HP's Slate 7 is just the beginning. The company sees the writing on the wall: if you add in all the iPad sales, Apple — not HP — is selling the most computers these days. So, faced with declining PC sales and the growing popularity of Apple's slate, HP has decided to build an entire portfolio of tablets, both Android and Windows, to maintain its position in personal computing.
"We need to be in the tablet space."
"HP is the number one PC manufacturer in the world, and we want to be the number one computer vendor in the world. That means we need to be in the tablet space."
That's Alberto Torres, the man tasked with making it happen. Eighteen months ago, HP's tablet and smartphone business sputtered out of existence. Six months ago, it began anew: under the leadership of SVP Alberto Torres — formerly of Nokia — the new HP Mobility business unit started designing the company's future.
So far, that future is starting slow: The HP Slate 7, shipping this April, isn't exactly a flagship device. Instead, HP is targeting a $169 price point. "We're targeting the consumer who really wants an entertainment solution," Torres says. "We're far more competitive [than the Nexus 7], but it won't be competitive with something that's $300 today."
However, later this year, Torres says that will change. "On the tablet side, it's entirely our intent to have a broad set of products on the market... to cover more segments of the market we'll need more products, and you'll see us aggressively pursue that over the year."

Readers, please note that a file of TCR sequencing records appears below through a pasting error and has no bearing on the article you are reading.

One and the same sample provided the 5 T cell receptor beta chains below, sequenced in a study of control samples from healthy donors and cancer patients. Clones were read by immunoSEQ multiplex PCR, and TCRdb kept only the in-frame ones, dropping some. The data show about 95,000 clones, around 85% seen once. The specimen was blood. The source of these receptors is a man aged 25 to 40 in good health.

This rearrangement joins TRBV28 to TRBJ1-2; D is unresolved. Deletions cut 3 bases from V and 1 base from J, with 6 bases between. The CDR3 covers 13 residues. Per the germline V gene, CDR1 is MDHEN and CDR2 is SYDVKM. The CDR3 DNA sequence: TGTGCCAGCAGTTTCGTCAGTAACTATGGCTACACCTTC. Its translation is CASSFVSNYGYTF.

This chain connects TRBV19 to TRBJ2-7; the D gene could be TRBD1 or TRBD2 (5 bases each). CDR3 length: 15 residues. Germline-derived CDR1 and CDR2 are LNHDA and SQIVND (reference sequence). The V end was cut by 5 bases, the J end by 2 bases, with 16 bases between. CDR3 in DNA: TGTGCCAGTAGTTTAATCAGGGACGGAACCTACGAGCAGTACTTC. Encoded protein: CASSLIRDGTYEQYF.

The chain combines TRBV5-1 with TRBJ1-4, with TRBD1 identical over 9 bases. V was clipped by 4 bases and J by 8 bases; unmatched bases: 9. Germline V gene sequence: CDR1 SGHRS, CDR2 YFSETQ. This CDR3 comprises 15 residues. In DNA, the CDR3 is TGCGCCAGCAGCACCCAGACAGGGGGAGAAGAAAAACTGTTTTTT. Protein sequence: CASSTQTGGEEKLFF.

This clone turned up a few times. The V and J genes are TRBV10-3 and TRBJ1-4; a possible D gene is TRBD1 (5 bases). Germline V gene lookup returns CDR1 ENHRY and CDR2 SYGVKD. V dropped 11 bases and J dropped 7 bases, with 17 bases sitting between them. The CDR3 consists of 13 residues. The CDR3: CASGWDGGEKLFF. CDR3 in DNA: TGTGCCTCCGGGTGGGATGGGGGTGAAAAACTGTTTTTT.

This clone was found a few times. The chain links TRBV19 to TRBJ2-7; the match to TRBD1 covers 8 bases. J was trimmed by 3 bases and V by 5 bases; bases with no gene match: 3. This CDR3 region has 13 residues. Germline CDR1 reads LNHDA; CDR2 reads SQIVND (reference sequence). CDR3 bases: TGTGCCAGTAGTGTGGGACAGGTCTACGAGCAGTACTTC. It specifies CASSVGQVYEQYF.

While Torres is holding the cards close to his chest, he suggests that we might see a "work and play" tablet to go along with the entertainment-focused Slate 7, among other things. HP wants to produce both Android and Windows tablets at a variety of different price points, Torres tells us, and gave us a general range to expect: he says that the devices HP is looking at are "bookended" by the $169 Slate 7 and HP's business-focused ElitePad 900, which retails for $699.
"Not carpet-bombing the world"
When Apple managed to win the market with a single all-purpose device, why is HP building a whole range?
"I'm a big believer that you need to have a focused portfolio of great products, not carpet-bombing the world... but whatever is the winning product in the US might not have the same success in India and China, and we're a global company," Torres says.
"You'll definitely see more products from us this year."
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